Discussions of sadness, depression, and meditation have become controversial, for the simple reason that severe depression has become such a widespread health condition. It is difficult to draw a bright line between depressions that are treatable through self-care and therapy and major depression requiring medication. We caution you, then, that meditation is not a panacea that instantly cures deepseated difficulties. If you are suffering from depression that is having a significant effect on your ability to lead a productive life, you need to seek guidance from a mental health professional.

One of the most common forms of sadness that all of us will experience is grief, arising from the loss of someone close to us. It’s well known by all who counsel the grieving that accommodating and healing feelings of loss is a process that can’t be rushed. It has its own clock, and the longer we were close to someone, the longer that time is likely to be.

Meditation can be helpful because when we get used to spending time with our own minds and not trying to rush things, we become more patient. We can also come to appreciate the necessity of sadness, how it grounds us and keeps us from becoming superficially cheery—glossing over real pain.

Paying attention to the physical sensations of sadness can help us to discover that the tendency to withdraw, to go inside, to conserve our energy. We are like a plant in winter: cold, dark, dormant. If we can accept this feeling as a natural part of having a human heart—that it breaks sometimes—we can give it the attention and love it needs. It may be painful, but being with the sadness without trying to do much with it is the best way to let the winter pass of its own accord.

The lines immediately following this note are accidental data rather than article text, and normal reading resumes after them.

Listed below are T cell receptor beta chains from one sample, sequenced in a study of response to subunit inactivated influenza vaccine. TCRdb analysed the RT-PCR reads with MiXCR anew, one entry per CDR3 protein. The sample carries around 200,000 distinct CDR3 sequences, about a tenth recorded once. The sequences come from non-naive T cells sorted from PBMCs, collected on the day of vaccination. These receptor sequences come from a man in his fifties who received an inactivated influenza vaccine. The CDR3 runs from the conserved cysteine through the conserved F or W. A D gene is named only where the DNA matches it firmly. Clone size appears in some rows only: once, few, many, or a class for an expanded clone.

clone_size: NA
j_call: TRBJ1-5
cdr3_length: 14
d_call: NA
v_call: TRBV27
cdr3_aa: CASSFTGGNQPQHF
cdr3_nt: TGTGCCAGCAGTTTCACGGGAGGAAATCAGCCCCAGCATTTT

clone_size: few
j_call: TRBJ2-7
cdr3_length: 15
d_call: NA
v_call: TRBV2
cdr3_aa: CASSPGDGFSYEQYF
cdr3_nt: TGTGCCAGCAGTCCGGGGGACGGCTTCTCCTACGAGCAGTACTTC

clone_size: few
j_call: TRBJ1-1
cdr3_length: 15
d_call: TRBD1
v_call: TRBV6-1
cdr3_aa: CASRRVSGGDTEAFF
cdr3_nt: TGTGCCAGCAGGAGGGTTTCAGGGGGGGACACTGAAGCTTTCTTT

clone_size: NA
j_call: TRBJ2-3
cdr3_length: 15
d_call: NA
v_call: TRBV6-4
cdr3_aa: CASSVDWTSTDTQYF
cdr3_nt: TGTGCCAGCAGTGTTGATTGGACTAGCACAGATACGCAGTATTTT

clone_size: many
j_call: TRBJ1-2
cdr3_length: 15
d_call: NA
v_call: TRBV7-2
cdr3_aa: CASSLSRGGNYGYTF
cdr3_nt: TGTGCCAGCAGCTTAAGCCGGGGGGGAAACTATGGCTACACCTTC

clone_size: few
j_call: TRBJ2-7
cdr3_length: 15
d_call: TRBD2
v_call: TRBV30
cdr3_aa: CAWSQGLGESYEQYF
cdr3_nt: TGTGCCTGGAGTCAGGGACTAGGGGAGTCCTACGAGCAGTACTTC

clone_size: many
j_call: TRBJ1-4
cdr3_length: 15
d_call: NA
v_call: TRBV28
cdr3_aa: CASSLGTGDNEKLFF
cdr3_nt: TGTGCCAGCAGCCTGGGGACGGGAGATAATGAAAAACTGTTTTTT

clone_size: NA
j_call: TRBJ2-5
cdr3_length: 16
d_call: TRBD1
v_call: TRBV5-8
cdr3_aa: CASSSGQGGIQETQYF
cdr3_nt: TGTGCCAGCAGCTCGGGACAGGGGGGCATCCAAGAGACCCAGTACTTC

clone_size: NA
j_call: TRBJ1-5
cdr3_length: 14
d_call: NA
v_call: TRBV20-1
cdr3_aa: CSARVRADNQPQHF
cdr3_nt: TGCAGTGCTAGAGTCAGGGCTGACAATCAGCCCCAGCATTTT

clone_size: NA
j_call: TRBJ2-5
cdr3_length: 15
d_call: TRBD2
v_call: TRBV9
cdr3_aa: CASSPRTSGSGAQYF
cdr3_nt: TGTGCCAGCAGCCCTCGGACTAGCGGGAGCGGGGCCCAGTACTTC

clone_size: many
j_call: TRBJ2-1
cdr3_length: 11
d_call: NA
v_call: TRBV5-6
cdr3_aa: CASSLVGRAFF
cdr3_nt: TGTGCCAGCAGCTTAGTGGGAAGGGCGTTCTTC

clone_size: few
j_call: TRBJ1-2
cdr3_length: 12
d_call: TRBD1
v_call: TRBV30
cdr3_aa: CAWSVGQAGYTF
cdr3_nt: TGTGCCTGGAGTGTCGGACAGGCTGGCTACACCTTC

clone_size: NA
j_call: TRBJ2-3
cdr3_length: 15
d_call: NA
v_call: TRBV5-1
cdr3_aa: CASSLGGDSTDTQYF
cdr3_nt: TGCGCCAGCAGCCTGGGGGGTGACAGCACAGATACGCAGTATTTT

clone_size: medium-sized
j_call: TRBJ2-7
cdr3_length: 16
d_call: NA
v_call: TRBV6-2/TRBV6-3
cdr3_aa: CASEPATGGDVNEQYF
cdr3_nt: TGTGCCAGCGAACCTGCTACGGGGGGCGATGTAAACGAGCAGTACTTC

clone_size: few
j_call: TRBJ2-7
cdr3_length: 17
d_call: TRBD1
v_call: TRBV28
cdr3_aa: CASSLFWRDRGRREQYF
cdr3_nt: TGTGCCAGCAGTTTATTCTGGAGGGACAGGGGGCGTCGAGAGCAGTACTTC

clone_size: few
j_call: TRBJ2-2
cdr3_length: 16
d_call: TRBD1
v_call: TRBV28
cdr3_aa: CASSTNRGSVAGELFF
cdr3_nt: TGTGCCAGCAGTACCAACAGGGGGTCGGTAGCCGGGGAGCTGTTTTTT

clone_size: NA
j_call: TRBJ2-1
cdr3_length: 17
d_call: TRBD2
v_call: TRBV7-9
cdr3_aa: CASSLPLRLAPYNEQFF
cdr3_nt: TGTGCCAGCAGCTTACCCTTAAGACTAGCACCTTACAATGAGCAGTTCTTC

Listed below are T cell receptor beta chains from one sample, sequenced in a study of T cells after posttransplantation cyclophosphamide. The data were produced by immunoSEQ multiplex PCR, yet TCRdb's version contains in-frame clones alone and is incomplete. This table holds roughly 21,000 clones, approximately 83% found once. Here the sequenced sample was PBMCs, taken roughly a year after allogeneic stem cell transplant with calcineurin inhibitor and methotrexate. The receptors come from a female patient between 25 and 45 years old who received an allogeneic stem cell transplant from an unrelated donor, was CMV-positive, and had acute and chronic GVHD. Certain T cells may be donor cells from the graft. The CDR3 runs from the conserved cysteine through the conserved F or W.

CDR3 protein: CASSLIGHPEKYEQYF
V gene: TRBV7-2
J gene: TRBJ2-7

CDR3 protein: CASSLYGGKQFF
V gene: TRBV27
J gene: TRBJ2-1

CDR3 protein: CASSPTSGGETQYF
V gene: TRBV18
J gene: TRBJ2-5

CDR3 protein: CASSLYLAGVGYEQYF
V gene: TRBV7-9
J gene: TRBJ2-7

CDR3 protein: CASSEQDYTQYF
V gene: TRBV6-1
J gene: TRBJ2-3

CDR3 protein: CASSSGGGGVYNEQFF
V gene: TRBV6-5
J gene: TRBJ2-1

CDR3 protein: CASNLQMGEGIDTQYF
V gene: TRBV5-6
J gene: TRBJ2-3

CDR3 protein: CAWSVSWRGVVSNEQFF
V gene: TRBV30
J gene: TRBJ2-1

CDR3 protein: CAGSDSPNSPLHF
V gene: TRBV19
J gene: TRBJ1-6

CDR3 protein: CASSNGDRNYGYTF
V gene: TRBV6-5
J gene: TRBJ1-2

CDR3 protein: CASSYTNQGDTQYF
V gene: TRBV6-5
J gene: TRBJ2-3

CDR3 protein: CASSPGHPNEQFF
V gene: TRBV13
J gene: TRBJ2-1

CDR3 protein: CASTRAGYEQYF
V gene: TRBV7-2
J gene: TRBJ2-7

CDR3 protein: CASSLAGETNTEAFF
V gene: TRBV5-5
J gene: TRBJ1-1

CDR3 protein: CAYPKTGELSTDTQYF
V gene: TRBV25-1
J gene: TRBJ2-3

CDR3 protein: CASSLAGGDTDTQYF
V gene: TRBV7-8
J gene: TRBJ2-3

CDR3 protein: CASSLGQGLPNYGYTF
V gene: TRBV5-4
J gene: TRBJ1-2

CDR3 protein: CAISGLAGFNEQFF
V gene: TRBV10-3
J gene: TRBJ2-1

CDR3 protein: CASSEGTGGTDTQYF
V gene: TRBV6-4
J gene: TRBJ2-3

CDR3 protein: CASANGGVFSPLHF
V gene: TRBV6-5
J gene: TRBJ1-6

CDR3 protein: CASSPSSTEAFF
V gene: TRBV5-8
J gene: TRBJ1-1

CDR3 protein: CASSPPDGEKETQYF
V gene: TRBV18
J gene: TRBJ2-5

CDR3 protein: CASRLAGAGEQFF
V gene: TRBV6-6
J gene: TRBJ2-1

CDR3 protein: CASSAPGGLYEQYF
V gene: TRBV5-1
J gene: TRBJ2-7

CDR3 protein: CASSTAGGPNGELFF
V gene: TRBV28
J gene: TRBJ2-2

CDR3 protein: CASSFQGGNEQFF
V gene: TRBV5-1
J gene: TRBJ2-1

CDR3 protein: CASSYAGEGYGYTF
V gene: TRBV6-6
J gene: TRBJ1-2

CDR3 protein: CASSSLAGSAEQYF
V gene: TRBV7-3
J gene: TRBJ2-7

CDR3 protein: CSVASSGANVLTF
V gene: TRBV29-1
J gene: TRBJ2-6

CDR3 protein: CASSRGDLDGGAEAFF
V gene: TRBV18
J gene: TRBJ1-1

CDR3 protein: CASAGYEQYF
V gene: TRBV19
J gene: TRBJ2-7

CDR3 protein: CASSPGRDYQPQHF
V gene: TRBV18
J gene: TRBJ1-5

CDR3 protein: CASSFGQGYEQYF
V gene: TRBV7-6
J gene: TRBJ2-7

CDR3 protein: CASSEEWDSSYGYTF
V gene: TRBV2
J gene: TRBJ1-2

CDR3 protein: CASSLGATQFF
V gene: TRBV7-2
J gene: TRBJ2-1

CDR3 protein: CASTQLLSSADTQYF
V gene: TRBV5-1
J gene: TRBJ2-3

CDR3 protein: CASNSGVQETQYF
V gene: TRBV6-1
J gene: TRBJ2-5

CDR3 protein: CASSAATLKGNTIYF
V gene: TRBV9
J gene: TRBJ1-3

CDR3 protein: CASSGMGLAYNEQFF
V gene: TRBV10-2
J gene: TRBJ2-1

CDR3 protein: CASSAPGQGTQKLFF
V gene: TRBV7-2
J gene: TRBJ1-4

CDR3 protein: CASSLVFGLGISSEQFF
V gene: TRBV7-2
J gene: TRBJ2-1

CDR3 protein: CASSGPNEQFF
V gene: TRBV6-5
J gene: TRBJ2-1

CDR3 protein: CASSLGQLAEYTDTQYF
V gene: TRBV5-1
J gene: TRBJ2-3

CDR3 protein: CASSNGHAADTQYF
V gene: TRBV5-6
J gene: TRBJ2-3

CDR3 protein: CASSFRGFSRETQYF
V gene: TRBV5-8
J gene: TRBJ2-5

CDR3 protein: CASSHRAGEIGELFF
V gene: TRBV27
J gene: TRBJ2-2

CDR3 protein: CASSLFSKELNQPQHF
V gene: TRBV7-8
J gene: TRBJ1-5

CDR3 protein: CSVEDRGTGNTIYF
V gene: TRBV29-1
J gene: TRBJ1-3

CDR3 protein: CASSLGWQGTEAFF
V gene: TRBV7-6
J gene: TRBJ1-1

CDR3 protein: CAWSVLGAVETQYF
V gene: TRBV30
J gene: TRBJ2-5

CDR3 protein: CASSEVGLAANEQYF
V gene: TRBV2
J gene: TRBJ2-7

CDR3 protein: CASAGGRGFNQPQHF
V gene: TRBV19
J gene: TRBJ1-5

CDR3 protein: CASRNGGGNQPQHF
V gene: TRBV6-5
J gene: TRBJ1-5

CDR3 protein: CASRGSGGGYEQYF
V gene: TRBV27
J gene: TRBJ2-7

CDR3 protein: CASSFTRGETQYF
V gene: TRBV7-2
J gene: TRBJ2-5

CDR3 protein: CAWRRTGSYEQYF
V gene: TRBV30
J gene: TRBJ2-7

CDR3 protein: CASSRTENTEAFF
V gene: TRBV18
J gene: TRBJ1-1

Practice: Reducing Me-Time

One of the most helpful ways to let sadness be there without trying to fix it right away is to counteract the withdrawing tendency of sadness a bit. First simply contemplate others who have felt sadness, grief, and loss. Think of how your mother felt when her father died or the loss a parent felt when their beloved child moved away. You can also simply think of the sadness generated by war or oppression. In this way, rather than my sadness, it can become the sadness.

Practice: Take a Walk

Another practice that helps to moderate sadness and grief is walking meditation in a natural setting, perhaps together with other people. Find a place, like a woodland trail, where you can walk in nature silently and semi-slowly for 30 to 90 minutes.

Take a friend, agree on the basic route and length of time, and walk quietly. Feel the sensations in your body, take in the sounds and sights, while still keeping a steady pace and looking mainly ahead. Try not to engage anyone else you meet.

When you’re finished, do something nice with your friend, and don’t dwell too much on the darkness.

More in this series:
Working with anger
Letting go of jealousy
Lean into your fears
Connecting with love

Getting Started: Emotions was compiled by Barry Boyce, editor-in-chief of Mindful, in consultation with:

Jeffrey Brantley, MD, director of the MBSR program at Duke University’s Center for Integrative Medicine. Author of Calming Your Angry Mind.

Vinny Ferraro, meditation teacher and senior trainer, Mindful Schools.

Stefanie Goldstein, Ph.D., clinical psychologist and co-author of the audio program: Mindful Solutions for Addiction and Relapse Prevention.

Christa Turksma, child-clinical psychologist and specialist in developing mindfulness for teachers and families.

This article also appeared in the June 2014 issue of Mindful magazine.
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